Unfortunately, but not entirely unpredictably, the “New gTLD Program: Discussion of Issues Identified by the GAC” scheduled for Wednesday morning did not happen. From 9:00 to 9:30am, various representatives of non-GAC constituent groups spoke about their hopes for progress regarding the gTLD program to Peter Dengate Thrush, the single member of the ICANN Board in attendance. Dengate Thrush wrapped the comments up with a statement that meetings between ICANN and the GAC were part of the bylaw consultation process, and that the GAC was correct not to sacrifice concerns with the existing DAG just to facilitate a speedy gTLD roll out.
The ICANN Board and the GAC each convened separately in closed meetings for the remainder of the day.
The GNSO Council Public Meeting on Wednesday afternoon was an eye-opening experience. Members of the GNSO Council met publicly to vote on a variety of controversial issues, resulting in several heated discussions between council members and public attendees. Representatives of registries and registrars were extremely vocal throughout the meeting, and provided prime examples of ICANN’s capture by these groups.
One contentious topic of discussion in the GNSO Council meeting was whether to proceed with WHOIS studies. Four studies have been proposed to study WHOIS and provide data for potential future amendment and reform: WHOIS Misuse Study, WHOIS Registrant ID Study, WHOIS Proxy and Privacy Abuse Study, and WHOIS Proxy Relay and Reveal Study. These studies are designed to provide concrete data regarding the extent of malicious abuse of WHOIS, and provide an inventory of WHOIS service requirements. Representatives of registrar and registry groups requested a delay of one meeting before bringing the motion to conduct these studies to vote. This request was granted.
Tim Ruiz, Council registrar representative for North America, denied that registrars are against changes to WHOIS, but remained skeptical that taking the time and money to conduct these studies is the correct course of action. Mr. Ruiz stated that since it is already known that “bad guys” use privacy and proxy WHOIS services to conduct illicit activity, why use the money for studies to figure out just how many there are instead of immediately combating the problem? Public response to Mr. Ruiz was heated; the problem with not completing these studies is that down the line, when WHOIS policy changes are being developed, lack of data will hinder proportional response to the problem, and allow registries and registrars to advocate a less aggressive approach to WHOIS reform.
A second topic of contention was amendment to the Registrar Accreditation Agreement (RAA). Mary Wong, representative of the Non-Commercial Stakeholder Group for Asia-Pac and Vice-Chair of the Non-Contracted Parties House of the GNSO Council, raised a motion that would, among other things, allow for “observers representing the interests of affected non-parties to the agreement” attend negotiations between registrars and ICANN.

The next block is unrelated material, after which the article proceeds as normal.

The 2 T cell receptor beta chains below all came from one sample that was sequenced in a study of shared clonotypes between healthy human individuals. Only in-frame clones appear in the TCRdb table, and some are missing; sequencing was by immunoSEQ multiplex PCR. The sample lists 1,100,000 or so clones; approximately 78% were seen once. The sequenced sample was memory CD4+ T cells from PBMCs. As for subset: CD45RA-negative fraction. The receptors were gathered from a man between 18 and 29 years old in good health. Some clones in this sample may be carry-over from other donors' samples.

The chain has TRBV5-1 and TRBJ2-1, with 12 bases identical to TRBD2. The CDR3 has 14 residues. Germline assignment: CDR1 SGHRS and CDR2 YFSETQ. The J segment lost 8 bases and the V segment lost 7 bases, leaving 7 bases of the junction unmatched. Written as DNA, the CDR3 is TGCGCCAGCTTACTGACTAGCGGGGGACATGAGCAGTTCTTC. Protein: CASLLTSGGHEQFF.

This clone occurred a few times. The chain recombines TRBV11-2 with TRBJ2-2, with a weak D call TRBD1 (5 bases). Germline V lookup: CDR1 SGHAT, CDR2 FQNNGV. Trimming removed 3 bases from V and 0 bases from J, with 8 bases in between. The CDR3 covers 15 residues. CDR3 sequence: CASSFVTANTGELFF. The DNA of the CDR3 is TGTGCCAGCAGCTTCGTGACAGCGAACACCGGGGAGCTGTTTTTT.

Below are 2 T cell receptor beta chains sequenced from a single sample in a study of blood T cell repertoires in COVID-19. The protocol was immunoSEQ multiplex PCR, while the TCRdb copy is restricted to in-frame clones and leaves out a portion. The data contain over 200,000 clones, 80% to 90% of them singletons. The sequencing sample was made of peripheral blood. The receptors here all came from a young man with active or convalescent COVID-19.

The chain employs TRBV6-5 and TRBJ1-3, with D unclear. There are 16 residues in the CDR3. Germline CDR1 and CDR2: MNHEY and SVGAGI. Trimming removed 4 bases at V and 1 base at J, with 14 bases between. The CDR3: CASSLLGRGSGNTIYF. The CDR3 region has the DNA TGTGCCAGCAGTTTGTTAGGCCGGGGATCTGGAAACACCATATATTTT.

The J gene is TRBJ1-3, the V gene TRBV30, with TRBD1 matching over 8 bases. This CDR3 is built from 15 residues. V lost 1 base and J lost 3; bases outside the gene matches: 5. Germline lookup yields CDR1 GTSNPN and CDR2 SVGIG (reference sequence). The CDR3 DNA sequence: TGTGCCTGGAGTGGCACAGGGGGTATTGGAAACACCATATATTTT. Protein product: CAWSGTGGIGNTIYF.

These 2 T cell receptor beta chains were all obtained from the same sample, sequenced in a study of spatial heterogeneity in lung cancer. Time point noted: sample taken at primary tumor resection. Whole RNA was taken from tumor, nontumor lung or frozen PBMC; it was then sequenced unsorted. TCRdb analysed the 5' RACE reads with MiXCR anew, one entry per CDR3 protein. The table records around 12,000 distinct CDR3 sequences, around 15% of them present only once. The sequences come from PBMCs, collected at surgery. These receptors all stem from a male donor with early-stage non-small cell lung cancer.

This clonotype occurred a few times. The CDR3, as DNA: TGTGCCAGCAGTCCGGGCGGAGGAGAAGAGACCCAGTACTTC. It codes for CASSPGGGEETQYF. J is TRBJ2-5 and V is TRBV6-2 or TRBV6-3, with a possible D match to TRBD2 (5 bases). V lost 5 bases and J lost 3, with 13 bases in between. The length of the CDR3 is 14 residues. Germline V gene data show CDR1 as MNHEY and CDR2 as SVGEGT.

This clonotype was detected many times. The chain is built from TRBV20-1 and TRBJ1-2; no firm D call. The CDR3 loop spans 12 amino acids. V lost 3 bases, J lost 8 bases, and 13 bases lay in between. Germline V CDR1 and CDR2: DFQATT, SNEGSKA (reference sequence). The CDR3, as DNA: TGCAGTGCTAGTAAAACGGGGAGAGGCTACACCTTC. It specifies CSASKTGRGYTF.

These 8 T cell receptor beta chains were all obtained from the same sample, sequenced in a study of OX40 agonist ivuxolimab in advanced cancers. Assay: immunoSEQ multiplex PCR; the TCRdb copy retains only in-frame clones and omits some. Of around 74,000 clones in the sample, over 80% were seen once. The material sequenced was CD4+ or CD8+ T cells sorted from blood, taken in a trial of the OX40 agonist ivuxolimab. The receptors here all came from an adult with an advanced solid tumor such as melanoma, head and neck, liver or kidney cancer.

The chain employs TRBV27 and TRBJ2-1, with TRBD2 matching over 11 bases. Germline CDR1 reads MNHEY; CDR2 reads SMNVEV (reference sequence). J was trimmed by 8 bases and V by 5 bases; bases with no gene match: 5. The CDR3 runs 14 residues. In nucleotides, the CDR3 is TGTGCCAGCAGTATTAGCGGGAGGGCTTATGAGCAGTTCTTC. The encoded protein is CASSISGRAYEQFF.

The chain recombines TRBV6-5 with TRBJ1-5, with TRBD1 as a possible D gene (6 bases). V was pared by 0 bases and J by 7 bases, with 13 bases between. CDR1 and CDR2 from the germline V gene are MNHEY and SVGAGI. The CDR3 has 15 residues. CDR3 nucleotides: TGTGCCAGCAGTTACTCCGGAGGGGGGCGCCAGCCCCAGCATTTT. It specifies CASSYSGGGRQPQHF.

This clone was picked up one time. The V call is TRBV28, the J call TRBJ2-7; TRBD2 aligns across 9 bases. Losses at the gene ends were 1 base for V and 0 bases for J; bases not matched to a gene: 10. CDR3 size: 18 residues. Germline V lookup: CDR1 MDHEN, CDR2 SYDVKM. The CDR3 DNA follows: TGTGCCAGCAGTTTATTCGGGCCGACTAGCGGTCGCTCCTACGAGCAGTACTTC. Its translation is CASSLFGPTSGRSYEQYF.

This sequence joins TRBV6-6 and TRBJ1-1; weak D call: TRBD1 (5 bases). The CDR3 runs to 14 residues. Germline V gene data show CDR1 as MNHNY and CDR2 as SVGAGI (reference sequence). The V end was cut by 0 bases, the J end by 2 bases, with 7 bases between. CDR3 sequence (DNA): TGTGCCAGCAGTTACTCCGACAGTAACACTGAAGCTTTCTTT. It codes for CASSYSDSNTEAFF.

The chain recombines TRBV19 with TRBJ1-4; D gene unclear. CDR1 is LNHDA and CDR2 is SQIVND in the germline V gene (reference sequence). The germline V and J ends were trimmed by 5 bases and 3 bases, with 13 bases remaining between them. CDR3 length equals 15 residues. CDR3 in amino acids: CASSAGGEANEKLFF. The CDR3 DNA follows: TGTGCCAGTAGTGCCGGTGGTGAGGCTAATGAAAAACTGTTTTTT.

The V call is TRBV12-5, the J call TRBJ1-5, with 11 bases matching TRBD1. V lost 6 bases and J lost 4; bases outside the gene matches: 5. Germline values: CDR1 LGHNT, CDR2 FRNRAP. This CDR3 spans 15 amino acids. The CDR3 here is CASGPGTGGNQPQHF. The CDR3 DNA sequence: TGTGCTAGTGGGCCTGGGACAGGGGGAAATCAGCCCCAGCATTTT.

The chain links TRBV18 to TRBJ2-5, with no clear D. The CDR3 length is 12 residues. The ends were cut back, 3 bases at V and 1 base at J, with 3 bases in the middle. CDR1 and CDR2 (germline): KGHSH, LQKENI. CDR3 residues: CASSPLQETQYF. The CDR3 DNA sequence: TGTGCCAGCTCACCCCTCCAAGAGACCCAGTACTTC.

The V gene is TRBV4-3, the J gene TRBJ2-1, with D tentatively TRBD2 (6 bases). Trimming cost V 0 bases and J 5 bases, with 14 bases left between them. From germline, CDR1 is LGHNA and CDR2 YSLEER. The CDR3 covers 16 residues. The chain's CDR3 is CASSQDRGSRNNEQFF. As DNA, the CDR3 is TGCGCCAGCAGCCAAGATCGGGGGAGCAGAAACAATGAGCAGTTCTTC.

Jeff Neuman, Council registry representative for North America, gave a prepared statement in response to the motion on behalf of the registry and registrar stakeholder groups. The statement emphasized the registry and registrar groups’ view that this motion undermines processes put in place in the original RAA, and contracted parties have the right to enjoy stability and consistency in agreements. Mr. Neuman argued that adding observers would only serve to complicate the agreement negotiation process, and would likely lead down a slippery slope to observers of all contracted parties’ meetings. Registries and registrars are the only impacted parties through the RAA, and therefore the “picket fence” delineating areas of consensus policy versus contracted party negotiation should not be moved.
In response to the prepared statement, Non-Contracting members of the Council stated that ICANN, as a self-governing, self-regulating, multi-stakeholder model, should involve all parties. Registries and registrars are not the only members of ICANN, argued representatives for commercial and non-commercial groups. Especially regarding the RAA, there is really no such thing as an “affected non-party” because everyone is affected by registry and registrar accreditation. Furthermore, the motion only provides for non-contracted party observers to the negotiation, not active participation in the negotiating process. The presence of observers offers a chance for increased transparency in the negotiation process, as well as allowing registries and registrars to have a better understanding of community positions on the RAA.
The motion was put to vote in the Council following the discussion. In order for any motion to pass the GNSO Council, a simple majority in both the Contracted Party House and Non-Contracted Party House is necessary. The Contracted Party is comprised solely of representatives of registrars and registries. This motion did not pass, as only one member of the Contracted Party voted for the motion, while all members of the Non-Contracted Party voted in favor.